Many of the boys sent to the Dozier School for Boys were black. Caught up in Florida’s Jim Crow justice system of the time.
Investigators have been given permission to exhume remains found at the notorious Arthur G Dozier School for Boys in Florida, which closed in 2011 following pupils’ revelations of widespread physical and sexual abuse.
Governor Rick Scott and the rest of Florida’s cabinet voted unanimously on Tuesday to allow dozens of unmarked graves found in woods near the school to be opened up. The decision comes after a team of researchers found evidence of almost 100 deaths at the institution.
“We are not exactly sure what happened there, but we know it was not good,” Florida attorney general Pam Bondi said during Tuesday’s meeting. “It’s something we as Floridians can’t ignore.”
The University of South Florida was commissioned to look into deaths at the Dozier School, in the panhandle city of Marianna after the Florida Department of Law Enforcement announced the presence of 31 grave sites in 2010.
A team of anthropologists and archaeologists found that 45 people had been buried on school grounds between 1914 and 1952, with 31 bodies sent elsewhere for burial. There were 22 more cases in which no burial site was listed.
Of the 98 deaths they confirmed, two were adult staff members and the rest children aged from six to 18.
Many of the graves were unmarked and had been lost in the woods under brush and trees.
Teams of searchers recovered human bones from the sands of Florida Panhandle woodlands on Saturday in a “boot hill” graveyard where juveniles who disappeared from a notorious reform school more than a half-century ago are believed to have been secretly buried.
“We have found evidence of burial hardware – hinges on coffins,” said Dr. Christian Wells, an anthropologist from the University of South Florida, in a briefing about a mile from the closed excavation site near the former Arthur G. Dozier School for Boys.
“There appear to be a few pieces associated with burial shrouds, and there are pins consistent with the 1920s and 1930s, – based on the style of the pins – and they appear to be brass,” he said.
Some “large-bone fragments” were found on the first day of digging, Wells said. They were human bones, he added, but it was impossible to know if they came from any of the teenaged boys who were housed at Dozier during its infamous 111-year existence. The school was closed in mid-2011.
The bones will be examined in laboratories at the University of South Florida and the University of North Texas, as part of a program funded by the U.S. Department of Justice and state of Florida.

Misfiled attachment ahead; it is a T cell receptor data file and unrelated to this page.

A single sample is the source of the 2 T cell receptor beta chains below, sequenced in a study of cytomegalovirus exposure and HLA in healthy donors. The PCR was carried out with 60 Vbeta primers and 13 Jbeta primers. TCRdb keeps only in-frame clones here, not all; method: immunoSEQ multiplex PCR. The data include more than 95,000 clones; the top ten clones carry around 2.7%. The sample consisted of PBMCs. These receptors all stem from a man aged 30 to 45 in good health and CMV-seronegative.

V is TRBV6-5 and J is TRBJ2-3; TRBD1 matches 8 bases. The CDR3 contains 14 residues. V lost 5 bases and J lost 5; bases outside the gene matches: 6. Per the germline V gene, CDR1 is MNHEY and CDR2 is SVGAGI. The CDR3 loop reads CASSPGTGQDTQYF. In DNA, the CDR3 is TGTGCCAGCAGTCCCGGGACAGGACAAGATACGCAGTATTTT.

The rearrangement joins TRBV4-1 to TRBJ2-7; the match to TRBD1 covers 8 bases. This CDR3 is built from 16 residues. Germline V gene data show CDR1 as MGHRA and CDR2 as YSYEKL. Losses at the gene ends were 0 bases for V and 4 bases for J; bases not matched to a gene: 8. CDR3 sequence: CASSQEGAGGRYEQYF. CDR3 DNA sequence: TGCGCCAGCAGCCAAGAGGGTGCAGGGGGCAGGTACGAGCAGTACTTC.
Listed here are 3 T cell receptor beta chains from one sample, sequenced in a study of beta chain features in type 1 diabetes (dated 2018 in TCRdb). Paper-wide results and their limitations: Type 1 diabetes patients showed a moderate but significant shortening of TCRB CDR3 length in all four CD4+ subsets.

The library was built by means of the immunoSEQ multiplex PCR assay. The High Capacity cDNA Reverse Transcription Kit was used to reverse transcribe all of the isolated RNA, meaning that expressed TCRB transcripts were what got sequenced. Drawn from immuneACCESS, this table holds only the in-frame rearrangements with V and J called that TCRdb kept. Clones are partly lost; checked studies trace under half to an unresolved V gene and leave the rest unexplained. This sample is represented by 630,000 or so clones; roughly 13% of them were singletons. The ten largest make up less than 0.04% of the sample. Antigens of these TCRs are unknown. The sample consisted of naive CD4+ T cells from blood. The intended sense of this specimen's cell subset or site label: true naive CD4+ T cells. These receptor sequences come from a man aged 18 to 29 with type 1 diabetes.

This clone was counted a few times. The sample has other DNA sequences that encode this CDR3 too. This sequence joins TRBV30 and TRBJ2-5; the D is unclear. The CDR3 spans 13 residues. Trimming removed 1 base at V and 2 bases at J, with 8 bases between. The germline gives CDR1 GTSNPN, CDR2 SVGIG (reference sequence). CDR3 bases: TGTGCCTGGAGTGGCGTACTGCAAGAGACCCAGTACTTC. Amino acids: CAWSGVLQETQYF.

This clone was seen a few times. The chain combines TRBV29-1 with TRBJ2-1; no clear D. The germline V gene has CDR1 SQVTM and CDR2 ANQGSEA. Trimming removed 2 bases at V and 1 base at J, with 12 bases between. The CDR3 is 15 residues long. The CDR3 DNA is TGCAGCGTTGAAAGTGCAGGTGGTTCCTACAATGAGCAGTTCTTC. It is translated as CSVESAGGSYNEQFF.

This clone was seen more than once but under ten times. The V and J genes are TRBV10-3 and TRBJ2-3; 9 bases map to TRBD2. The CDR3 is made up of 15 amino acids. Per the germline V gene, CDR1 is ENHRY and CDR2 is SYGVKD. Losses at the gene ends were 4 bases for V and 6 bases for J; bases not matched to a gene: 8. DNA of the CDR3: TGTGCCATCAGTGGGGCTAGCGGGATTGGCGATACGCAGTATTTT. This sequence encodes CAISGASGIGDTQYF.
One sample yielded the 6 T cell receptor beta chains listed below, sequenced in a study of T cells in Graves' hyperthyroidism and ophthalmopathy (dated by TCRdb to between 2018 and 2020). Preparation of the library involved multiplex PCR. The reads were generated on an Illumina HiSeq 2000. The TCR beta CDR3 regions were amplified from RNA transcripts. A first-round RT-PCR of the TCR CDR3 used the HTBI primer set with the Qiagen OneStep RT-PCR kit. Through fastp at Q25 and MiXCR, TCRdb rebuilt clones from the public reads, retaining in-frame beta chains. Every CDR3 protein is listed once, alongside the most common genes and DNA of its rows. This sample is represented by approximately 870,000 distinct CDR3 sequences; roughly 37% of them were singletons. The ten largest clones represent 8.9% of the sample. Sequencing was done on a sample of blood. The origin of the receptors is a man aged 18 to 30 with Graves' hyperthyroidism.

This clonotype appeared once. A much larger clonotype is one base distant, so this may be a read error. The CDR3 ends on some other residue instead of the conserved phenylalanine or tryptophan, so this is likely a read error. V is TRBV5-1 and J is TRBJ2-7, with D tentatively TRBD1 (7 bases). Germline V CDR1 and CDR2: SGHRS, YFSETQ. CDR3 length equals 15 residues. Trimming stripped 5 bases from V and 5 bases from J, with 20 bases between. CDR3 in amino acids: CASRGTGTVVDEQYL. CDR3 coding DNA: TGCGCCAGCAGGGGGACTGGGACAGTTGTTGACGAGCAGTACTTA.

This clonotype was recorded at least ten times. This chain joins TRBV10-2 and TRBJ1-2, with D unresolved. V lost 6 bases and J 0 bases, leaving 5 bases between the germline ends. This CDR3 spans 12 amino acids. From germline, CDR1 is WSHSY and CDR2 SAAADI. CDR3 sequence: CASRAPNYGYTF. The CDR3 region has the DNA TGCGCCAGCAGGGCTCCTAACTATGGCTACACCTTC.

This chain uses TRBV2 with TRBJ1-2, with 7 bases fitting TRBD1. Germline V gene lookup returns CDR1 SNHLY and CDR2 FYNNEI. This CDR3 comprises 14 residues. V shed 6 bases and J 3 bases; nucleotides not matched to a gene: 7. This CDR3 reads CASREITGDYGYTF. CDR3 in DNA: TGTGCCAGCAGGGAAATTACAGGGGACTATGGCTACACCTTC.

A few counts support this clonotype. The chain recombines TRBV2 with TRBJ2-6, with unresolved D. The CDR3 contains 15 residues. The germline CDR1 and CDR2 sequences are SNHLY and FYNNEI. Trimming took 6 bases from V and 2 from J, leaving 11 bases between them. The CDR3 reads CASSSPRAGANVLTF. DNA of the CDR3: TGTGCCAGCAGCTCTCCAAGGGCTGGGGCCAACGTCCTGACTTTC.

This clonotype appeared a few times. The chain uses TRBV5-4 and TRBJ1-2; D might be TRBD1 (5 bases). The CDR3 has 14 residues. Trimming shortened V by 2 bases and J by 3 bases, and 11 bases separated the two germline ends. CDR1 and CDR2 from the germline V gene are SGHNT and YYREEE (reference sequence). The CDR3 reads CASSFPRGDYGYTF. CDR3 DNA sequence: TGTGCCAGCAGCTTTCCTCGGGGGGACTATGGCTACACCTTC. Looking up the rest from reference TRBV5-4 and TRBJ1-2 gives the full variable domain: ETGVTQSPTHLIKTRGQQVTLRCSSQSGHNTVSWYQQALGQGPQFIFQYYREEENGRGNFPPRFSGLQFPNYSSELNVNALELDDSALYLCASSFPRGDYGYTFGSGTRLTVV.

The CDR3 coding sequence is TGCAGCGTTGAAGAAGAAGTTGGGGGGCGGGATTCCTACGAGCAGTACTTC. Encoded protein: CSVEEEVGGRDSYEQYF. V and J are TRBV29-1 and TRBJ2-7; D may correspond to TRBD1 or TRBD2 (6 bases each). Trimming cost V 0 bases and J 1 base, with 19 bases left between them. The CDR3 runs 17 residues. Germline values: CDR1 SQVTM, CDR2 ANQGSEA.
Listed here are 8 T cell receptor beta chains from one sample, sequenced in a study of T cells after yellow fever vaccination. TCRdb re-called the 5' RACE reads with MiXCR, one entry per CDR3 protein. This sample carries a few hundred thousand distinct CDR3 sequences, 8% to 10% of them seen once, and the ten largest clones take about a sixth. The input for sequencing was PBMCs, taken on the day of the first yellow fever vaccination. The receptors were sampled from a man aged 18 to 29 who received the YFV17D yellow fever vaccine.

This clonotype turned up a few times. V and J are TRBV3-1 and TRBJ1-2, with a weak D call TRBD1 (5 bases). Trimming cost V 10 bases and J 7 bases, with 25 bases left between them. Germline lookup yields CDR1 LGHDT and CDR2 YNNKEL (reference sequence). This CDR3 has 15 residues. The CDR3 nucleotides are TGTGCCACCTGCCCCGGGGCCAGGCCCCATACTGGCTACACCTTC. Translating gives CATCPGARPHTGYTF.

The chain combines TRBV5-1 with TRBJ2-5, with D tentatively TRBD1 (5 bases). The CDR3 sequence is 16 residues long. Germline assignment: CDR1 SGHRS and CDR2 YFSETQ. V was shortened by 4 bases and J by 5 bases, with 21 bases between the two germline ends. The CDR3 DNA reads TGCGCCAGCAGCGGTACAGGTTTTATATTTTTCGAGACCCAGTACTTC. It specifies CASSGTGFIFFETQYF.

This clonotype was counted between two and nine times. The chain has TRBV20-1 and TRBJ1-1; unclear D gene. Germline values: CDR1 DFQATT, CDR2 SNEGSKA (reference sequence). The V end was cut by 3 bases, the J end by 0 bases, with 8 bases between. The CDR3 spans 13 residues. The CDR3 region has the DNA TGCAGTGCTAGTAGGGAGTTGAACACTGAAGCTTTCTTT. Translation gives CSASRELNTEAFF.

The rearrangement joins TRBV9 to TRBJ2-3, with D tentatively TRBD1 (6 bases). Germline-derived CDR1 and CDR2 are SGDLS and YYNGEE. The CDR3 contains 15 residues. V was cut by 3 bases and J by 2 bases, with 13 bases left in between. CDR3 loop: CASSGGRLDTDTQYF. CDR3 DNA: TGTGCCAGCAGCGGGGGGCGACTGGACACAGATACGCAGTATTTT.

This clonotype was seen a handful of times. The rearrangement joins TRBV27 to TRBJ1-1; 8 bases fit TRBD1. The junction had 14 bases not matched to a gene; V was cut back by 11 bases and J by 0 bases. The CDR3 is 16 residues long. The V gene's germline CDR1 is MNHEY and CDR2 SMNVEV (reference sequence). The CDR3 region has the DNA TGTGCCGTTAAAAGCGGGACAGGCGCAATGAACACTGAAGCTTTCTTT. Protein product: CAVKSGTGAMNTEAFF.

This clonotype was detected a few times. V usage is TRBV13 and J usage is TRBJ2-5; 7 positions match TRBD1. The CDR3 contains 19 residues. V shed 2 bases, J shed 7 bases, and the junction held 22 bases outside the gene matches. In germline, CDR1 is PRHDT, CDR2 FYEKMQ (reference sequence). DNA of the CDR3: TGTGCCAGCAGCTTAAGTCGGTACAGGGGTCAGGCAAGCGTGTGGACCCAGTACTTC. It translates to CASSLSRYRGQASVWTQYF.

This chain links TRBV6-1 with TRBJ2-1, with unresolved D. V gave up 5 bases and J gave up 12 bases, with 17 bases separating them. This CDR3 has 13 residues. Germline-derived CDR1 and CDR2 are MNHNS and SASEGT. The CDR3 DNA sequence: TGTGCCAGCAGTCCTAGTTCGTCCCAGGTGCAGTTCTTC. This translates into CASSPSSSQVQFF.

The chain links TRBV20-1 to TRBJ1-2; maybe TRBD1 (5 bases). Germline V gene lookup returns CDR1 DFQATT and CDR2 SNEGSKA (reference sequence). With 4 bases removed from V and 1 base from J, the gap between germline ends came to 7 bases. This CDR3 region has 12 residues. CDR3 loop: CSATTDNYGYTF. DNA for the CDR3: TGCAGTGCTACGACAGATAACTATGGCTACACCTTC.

After forensic investigators, using ground-piercing radar and old public records, detected 31 spots showing possible human remains, researchers planted crude white crosses on a nearby hillside to commemorate the unaccounted-for boys.
Some former residents of Dozier, now in their 60s and 70s, have told of brutal beatings and boys – mostly black juveniles – disappearing without explanation more than 50 years ago. Blood relatives of some of the boys have given DNA samples, to be matched against evidence taken from the skeletal remains.
Earlier on Saturday, Dr. Erin Kimmerle, a forensic anthropologist from USF, met with some family members and survivors.
“We’re approaching it much like you would an archeological excavation,” Kimmerle said. “It’s all done carefully and by hand.”
‘Never had a chance’
Tananarive Due, who came to the dig with some family members, said her great-uncle, Robert Stephens, died at the school in 1937.
“The story was … he tried to run away at one point,” she said. “The official cause of death was a stabbing by another inmate, that’s what it was listed as. But with so many of these boys, who knows how they died? Their families never had a chance to say ‘good-bye’ to their loved ones.”
Johnny Lee Gaddy, 67, said he was locked up from 1957 to 1961 for truancy. He said he was severely beaten, but in his teens became a good farm worker, hoping to get released.
Gaddy said he had heard of teens disappearing without explanation.
“I know some they said went home, but they hadn’t been here long enough to go home,” Gaddy said. “They said some others ran away or were transferred to other places. We never saw any bodies or funerals.”
John Due, father of Tananarive, said descendants and civil-rights activists who pressed the state for disclosure of what happened to the young men ran into rigid resistance from authorities for decades.
“People didn’t want to talk about it, and we found that particularly among black families,” he said. “That’s what racism does. It beats you down and you think you don’t matter, so you won’t speak up.”
The forensic teams will work through Tuesday. Remains that can be identified will be re-interred at family plots and any unidentified remains will be numbered and buried – with records kept for later return to families, if any come forward.